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Sandbaggers Aim To Stanch Swell Of Black River As Fresh Rains Fall

Ann Kenda
Arkansas Public Media

 Volunteers from Walnut Ridge and Hoxie came together Wednesday to fill as many sandbags as possible to help out neighbors and friends whose homes are in the path of the rising Black River in Northeast Arkansas.
“We’ve done over 1,000 today,” said Chris McDole with the Walnut Ridge street department.


Credit Ann Kenda / Arkansas Public Media
Arkansas Public Media
Volunteers spent hours Wednesday filling sandbags outside the City Shop in Walnut Ridge.

Volunteers cut the tips from road cones and used them like funnels to guide the sand into canvas bags, he said, which create a barrier to the flood waters threatening to seep into basements, garages and homes.  The volunteers included workers from the nearby Peco chicken processing plant, a boys basketball team and just anyone who wanted to help.

Craig Jones, a sales supervisor with Peco, said he decided to come over after the plant shut down for the day due to the flood to help fill bags.
“I feel for people.  I know what they’re going through,” said Jones, who described losing everything in 2011 when a flood sent waist-high water spilling into his house.  
“It was a similar situation six years ago, almost to the exact day,” he said, noting that people seem a little more prepared to come together this time around.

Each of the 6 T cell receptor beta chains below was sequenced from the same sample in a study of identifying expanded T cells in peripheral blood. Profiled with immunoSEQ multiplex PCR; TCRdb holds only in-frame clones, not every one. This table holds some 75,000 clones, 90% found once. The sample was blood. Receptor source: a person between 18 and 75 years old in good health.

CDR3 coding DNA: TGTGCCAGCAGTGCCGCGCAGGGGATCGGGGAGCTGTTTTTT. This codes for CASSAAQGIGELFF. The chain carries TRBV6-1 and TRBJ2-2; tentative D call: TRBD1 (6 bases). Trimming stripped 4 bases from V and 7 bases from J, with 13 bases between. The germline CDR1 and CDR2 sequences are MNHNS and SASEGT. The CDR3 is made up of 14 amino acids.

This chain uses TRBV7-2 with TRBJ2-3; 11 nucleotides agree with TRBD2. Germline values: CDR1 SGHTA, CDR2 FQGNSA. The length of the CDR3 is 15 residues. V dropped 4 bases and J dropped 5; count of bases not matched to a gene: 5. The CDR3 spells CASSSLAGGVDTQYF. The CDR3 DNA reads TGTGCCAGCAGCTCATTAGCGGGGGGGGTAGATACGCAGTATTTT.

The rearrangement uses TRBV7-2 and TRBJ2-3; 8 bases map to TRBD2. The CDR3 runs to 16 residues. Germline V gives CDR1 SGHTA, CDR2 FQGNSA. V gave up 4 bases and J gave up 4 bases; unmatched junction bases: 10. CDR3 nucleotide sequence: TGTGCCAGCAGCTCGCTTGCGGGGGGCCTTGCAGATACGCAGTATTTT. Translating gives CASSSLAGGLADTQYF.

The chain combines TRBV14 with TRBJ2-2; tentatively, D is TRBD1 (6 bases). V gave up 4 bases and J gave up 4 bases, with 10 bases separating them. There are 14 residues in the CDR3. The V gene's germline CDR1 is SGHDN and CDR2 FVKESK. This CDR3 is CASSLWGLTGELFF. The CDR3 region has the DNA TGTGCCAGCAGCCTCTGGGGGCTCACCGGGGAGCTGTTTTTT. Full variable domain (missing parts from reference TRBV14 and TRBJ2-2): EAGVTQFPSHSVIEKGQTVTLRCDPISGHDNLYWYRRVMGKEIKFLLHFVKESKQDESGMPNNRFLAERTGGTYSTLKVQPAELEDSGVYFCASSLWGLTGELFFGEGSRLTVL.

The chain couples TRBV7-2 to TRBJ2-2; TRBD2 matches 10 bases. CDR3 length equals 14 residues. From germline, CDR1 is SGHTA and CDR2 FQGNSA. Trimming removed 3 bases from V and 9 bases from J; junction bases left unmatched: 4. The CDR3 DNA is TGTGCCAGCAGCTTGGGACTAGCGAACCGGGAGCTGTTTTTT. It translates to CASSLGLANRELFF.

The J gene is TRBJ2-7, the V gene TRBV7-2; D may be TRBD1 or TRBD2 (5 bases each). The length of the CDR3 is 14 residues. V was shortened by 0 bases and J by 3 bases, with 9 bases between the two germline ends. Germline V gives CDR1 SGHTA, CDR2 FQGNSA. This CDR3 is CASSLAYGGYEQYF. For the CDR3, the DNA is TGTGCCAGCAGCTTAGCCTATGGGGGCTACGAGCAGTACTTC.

“These are my friends and neighbors, so it’s good to see people coming together,” said Herb Ginn, a county extension agent with the University of Arkansas’s Division of Agriculture who stopped by to help fill some bags.  He said he’s keeping a nervous eye on 15,000 to 20,000 acres of farm land in the area that may be damaged by the flood. 
Hoxie resident Redda Russell stopped by to pick up sandbags to protect the home that hasn’t flooded yet but is at risk.
“We’re getting runoff from both sides of the river.  It’s going to be bad,” she said. 


This story is produced by Arkansas Public Media. What's that? APM is a nonprofit journalism project for all of Arkansas and a collaboration among public media in the state. We're funded in part through a grant from the Corporation for Public Broadcasting, with the support of partner stations KUAR, KUAF, KASU and KTXK. And, we hope, from you! You can learn more and support Arkansas Public Media's reporting at<>. Arkansas Public Media is Natural State news with context.

Ann Kenda joined Arkansas Public Media in January 2017 from Sudbury, Massachusetts. She is a graduate of Syracuse University and previously worked in public radio, commercial radio and newspaper in Massachusetts and Rhode Island. She focuses on health, justice, education and energy as part of the Arkansas Public Media team. Her stories can be found on the airwaves, and social media.
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